Loss of primary afferent nerve terminals in the brainstem after peripheral nerve transection: an anatomical study in monkeys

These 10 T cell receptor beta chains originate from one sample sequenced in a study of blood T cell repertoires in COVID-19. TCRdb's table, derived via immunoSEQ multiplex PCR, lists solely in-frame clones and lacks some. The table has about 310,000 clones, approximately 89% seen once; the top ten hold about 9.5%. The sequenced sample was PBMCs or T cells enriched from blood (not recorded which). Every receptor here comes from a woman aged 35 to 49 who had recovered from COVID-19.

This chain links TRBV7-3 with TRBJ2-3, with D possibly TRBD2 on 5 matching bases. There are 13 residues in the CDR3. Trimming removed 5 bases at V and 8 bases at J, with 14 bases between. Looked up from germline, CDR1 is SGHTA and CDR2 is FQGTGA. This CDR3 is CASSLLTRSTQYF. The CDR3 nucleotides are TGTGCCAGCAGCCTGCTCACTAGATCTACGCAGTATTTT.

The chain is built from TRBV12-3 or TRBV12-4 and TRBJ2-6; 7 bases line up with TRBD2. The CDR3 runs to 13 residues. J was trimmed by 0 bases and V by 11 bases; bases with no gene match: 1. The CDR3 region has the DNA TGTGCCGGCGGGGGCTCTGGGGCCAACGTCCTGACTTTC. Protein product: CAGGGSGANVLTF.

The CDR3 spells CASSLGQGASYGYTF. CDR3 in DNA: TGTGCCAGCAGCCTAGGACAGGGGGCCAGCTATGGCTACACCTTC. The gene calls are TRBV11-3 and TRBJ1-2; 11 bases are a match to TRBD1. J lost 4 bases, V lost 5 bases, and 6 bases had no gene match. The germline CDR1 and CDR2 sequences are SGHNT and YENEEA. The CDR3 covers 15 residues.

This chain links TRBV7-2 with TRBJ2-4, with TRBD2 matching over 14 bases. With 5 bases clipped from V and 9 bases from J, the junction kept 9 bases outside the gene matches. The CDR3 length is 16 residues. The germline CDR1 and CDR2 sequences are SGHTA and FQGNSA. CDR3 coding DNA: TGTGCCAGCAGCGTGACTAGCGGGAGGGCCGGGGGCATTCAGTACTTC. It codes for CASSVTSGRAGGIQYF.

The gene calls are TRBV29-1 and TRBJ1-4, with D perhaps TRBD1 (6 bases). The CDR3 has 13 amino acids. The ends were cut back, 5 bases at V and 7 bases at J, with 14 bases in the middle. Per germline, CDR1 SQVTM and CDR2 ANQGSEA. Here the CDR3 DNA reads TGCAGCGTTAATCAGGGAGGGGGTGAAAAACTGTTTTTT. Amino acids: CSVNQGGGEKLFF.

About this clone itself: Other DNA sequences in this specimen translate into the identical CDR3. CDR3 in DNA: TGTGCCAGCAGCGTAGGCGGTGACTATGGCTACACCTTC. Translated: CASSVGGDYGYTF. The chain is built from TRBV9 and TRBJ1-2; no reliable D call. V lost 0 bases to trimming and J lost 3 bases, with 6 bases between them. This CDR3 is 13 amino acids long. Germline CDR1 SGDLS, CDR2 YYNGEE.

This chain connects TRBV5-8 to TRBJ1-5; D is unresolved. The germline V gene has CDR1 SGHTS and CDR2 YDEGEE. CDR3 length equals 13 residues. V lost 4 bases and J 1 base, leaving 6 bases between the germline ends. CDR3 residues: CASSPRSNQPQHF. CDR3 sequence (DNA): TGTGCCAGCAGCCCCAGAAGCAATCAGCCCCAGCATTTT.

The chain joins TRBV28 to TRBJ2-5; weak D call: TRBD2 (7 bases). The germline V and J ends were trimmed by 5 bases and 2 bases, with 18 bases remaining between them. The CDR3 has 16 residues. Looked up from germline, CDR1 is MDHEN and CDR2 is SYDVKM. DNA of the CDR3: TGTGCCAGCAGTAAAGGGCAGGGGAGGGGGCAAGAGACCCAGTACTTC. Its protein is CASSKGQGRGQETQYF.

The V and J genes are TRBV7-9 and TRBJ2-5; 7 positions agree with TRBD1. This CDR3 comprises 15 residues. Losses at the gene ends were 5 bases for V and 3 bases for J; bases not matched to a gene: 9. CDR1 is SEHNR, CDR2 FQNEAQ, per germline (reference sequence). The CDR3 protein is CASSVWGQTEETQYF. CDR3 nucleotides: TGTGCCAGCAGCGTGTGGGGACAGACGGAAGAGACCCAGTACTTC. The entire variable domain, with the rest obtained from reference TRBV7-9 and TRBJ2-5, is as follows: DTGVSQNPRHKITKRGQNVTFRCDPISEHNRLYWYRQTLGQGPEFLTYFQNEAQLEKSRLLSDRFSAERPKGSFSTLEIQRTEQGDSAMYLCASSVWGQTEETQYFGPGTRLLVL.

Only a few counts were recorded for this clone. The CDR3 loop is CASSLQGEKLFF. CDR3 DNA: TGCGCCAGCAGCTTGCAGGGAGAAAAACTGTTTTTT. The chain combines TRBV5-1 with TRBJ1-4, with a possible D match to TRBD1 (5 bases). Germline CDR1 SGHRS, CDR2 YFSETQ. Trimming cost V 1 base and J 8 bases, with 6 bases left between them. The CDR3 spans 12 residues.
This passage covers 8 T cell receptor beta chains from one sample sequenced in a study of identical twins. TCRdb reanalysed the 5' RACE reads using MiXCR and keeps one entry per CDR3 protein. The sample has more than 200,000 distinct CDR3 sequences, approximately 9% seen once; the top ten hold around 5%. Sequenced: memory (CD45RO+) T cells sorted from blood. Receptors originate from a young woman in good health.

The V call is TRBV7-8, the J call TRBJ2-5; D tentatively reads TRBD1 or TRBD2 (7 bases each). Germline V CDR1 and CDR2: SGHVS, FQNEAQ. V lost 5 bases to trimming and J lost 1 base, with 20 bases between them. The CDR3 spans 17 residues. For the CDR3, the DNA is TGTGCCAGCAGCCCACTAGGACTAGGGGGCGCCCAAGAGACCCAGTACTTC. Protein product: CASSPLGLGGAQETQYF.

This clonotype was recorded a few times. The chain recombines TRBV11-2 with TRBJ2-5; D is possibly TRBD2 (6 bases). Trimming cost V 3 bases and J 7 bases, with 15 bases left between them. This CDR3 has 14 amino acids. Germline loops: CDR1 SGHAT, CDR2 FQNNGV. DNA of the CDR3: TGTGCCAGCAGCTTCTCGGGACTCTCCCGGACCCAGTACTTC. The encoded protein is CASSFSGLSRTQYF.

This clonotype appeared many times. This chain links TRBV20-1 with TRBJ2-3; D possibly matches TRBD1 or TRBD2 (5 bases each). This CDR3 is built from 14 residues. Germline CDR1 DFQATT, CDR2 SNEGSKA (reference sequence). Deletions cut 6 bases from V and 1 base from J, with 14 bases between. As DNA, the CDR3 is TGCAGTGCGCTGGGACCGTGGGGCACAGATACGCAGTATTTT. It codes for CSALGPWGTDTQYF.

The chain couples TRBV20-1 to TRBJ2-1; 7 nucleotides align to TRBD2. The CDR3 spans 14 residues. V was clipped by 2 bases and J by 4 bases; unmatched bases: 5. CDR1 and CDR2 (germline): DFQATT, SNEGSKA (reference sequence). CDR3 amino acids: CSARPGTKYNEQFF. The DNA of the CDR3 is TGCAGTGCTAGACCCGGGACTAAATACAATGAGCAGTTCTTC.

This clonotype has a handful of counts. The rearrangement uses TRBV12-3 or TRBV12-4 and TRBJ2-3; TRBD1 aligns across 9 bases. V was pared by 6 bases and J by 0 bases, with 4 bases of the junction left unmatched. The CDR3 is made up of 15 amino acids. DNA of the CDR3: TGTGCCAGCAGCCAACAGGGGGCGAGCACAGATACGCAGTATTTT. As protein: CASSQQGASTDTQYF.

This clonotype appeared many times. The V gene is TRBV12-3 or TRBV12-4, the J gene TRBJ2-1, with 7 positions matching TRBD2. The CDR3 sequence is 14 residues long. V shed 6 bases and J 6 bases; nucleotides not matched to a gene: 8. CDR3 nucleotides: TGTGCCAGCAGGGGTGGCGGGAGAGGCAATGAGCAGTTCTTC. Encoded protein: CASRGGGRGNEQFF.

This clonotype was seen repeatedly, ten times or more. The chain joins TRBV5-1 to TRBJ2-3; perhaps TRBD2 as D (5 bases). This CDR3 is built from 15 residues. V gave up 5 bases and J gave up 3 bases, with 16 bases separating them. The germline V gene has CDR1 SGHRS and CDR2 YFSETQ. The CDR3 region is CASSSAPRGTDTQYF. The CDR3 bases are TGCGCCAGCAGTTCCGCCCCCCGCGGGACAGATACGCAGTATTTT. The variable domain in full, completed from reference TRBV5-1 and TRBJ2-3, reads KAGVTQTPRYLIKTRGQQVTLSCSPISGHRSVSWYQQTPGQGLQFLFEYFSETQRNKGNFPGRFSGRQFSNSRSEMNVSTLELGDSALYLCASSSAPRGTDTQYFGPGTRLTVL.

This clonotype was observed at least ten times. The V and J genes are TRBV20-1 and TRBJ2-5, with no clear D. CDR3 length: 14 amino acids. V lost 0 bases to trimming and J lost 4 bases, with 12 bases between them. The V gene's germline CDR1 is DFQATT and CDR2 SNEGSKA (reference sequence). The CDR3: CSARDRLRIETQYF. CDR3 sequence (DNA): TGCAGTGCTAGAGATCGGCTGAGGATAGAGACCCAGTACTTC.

The effect of chronic transection of the sciatic and saphenous nerves on the receptive fields of dorsal horn neurons in the L7 segment has been reinvestigated in six cats anesthetized with chloralose. Following nerve transection only a narrow lateral band of dorsal horn contained neurons with light touch receptive fields; these were situated on the proximal part of the hind limb. Dorsal horn neurons situated more than about 0.25 mm medial of the lateral edge (at the level of lamina IV) of the dorsal horn lost their light touch receptive fields, and did not acquire new light touch RFs on the proximal part of the hind limb for as long as 49 days after nerve transection. There was thus no sign of the extensive mediolateral reorganization of somatotopy described by some previous workers. Many affected neurons throughout laminae IV to VI became phasically responsive to mechanical stimulation of unidentified mechanoreceptors in deep tissue (e.g., muscle, tendon, joints, and fasciae) of the proximal part of the limb. Some of these neurons had quite low thresholds to mechanical distortion. A small proportion of neurons in medial lamina V and VI may acquire large, high-threshold cutaneous mechanoreceptive fields on the proximal part of the limb. The relation of these time-dependent changes to the known distribution of primary afferent fibers within the dorsal horn is discussed.